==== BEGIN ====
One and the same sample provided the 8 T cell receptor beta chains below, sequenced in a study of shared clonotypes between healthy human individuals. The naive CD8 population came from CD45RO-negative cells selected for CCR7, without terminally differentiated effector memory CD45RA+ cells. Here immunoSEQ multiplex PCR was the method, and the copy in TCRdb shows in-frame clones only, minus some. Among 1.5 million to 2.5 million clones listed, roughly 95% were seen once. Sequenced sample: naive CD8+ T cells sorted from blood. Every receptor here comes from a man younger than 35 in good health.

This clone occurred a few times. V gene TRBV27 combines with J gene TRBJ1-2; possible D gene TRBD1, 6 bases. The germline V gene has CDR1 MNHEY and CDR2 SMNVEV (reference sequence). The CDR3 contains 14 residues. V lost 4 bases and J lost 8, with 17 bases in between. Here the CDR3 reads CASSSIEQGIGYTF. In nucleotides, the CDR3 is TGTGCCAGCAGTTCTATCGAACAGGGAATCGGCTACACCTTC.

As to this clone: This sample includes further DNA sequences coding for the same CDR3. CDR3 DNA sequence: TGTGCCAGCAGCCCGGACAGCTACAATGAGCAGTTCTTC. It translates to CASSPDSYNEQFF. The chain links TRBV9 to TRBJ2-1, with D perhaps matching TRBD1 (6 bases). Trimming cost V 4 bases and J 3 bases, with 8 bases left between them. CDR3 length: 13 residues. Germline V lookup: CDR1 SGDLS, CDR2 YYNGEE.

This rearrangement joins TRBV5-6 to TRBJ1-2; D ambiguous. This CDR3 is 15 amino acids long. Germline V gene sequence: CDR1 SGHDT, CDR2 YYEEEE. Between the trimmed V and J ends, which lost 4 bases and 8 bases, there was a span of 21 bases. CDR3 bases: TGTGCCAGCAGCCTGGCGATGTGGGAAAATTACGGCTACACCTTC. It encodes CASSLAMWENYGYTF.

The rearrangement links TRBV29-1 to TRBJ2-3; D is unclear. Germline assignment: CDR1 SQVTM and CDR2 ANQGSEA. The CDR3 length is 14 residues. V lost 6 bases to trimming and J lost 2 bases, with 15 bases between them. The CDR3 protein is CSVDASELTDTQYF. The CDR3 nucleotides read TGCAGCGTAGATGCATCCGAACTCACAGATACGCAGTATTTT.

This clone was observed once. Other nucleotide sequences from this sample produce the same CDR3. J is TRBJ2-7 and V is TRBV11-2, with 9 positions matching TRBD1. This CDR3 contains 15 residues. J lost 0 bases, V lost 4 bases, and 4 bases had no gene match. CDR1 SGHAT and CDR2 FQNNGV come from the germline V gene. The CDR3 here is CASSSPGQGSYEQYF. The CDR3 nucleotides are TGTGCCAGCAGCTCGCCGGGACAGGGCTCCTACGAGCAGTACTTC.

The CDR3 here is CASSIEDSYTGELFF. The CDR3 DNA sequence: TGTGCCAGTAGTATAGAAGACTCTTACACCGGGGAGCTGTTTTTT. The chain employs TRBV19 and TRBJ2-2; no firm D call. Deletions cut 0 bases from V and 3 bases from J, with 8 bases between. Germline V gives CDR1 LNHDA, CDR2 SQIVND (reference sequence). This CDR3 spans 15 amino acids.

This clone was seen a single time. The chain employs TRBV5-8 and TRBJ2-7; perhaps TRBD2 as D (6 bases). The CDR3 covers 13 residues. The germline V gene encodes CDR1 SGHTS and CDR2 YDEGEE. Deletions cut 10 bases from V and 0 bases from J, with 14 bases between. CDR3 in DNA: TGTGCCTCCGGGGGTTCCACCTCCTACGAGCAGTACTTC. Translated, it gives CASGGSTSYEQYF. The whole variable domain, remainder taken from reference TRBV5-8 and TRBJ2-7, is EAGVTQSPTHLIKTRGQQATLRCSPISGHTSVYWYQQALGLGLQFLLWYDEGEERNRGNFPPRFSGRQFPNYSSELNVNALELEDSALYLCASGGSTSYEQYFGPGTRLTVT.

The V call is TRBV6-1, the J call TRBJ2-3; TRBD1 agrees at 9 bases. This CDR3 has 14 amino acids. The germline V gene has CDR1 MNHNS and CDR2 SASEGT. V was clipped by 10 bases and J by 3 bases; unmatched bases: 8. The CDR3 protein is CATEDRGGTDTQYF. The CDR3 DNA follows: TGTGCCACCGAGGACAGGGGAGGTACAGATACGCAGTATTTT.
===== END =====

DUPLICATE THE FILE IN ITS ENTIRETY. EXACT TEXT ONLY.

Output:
One and the same sample provided the 8 T cell receptor beta chains below, sequenced in a study of shared clonotypes between healthy human individuals. The naive CD8 population came from CD45RO-negative cells selected for CCR7, without terminally differentiated effector memory CD45RA+ cells. Here immunoSEQ multiplex PCR was the method, and the copy in TCRdb shows in-frame clones only, minus some. Among 1.5 million to 2.5 million clones listed, roughly 95% were seen once. Sequenced sample: naive CD8+ T cells sorted from blood. Every receptor here comes from a man younger than 35 in good health.

This clone occurred a few times. V gene TRBV27 combines with J gene TRBJ1-2; possible D gene TRBD1, 6 bases. The germline V gene has CDR1 MNHEY and CDR2 SMNVEV (reference sequence). The CDR3 contains 14 residues. V lost 4 bases and J lost 8, with 17 bases in between. Here the CDR3 reads CASSSIEQGIGYTF. In nucleotides, the CDR3 is TGTGCCAGCAGTTCTATCGAACAGGGAATCGGCTACACCTTC.

As to this clone: This sample includes further DNA sequences coding for the same CDR3. CDR3 DNA sequence: TGTGCCAGCAGCCCGGACAGCTACAATGAGCAGTTCTTC. It translates to CASSPDSYNEQFF. The chain links TRBV9 to TRBJ2-1, with D perhaps matching TRBD1 (6 bases). Trimming cost V 4 bases and J 3 bases, with 8 bases left between them. CDR3 length: 13 residues. Germline V lookup: CDR1 SGDLS, CDR2 YYNGEE.

This rearrangement joins TRBV5-6 to TRBJ1-2; D ambiguous. This CDR3 is 15 amino acids long. Germline V gene sequence: CDR1 SGHDT, CDR2 YYEEEE. Between the trimmed V and J ends, which lost 4 bases and 8 bases, there was a span of 21 bases. CDR3 bases: TGTGCCAGCAGCCTGGCGATGTGGGAAAATTACGGCTACACCTTC. It encodes CASSLAMWENYGYTF.

The rearrangement links TRBV29-1 to TRBJ2-3; D is unclear. Germline assignment: CDR1 SQVTM and CDR2 ANQGSEA. The CDR3 length is 14 residues. V lost 6 bases to trimming and J lost 2 bases, with 15 bases between them. The CDR3 protein is CSVDASELTDTQYF. The CDR3 nucleotides read TGCAGCGTAGATGCATCCGAACTCACAGATACGCAGTATTTT.

This clone was observed once. Other nucleotide sequences from this sample produce the same CDR3. J is TRBJ2-7 and V is TRBV11-2, with 9 positions matching TRBD1. This CDR3 contains 15 residues. J lost 0 bases, V lost 4 bases, and 4 bases had no gene match. CDR1 SGHAT and CDR2 FQNNGV come from the germline V gene. The CDR3 here is CASSSPGQGSYEQYF. The CDR3 nucleotides are TGTGCCAGCAGCTCGCCGGGACAGGGCTCCTACGAGCAGTACTTC.

The CDR3 here is CASSIEDSYTGELFF. The CDR3 DNA sequence: TGTGCCAGTAGTATAGAAGACTCTTACACCGGGGAGCTGTTTTTT. The chain employs TRBV19 and TRBJ2-2; no firm D call. Deletions cut 0 bases from V and 3 bases from J, with 8 bases between. Germline V gives CDR1 LNHDA, CDR2 SQIVND (reference sequence). This CDR3 spans 15 amino acids.

This clone was seen a single time. The chain employs TRBV5-8 and TRBJ2-7; perhaps TRBD2 as D (6 bases). The CDR3 covers 13 residues. The germline V gene encodes CDR1 SGHTS and CDR2 YDEGEE. Deletions cut 10 bases from V and 0 bases from J, with 14 bases between. CDR3 in DNA: TGTGCCTCCGGGGGTTCCACCTCCTACGAGCAGTACTTC. Translated, it gives CASGGSTSYEQYF. The whole variable domain, remainder taken from reference TRBV5-8 and TRBJ2-7, is EAGVTQSPTHLIKTRGQQATLRCSPISGHTSVYWYQQALGLGLQFLLWYDEGEERNRGNFPPRFSGRQFPNYSSELNVNALELEDSALYLCASGGSTSYEQYFGPGTRLTVT.

The V call is TRBV6-1, the J call TRBJ2-3; TRBD1 agrees at 9 bases. This CDR3 has 14 amino acids. The germline V gene has CDR1 MNHNS and CDR2 SASEGT. V was clipped by 10 bases and J by 3 bases; unmatched bases: 8. The CDR3 protein is CATEDRGGTDTQYF. The CDR3 DNA follows: TGTGCCACCGAGGACAGGGGAGGTACAGATACGCAGTATTTT.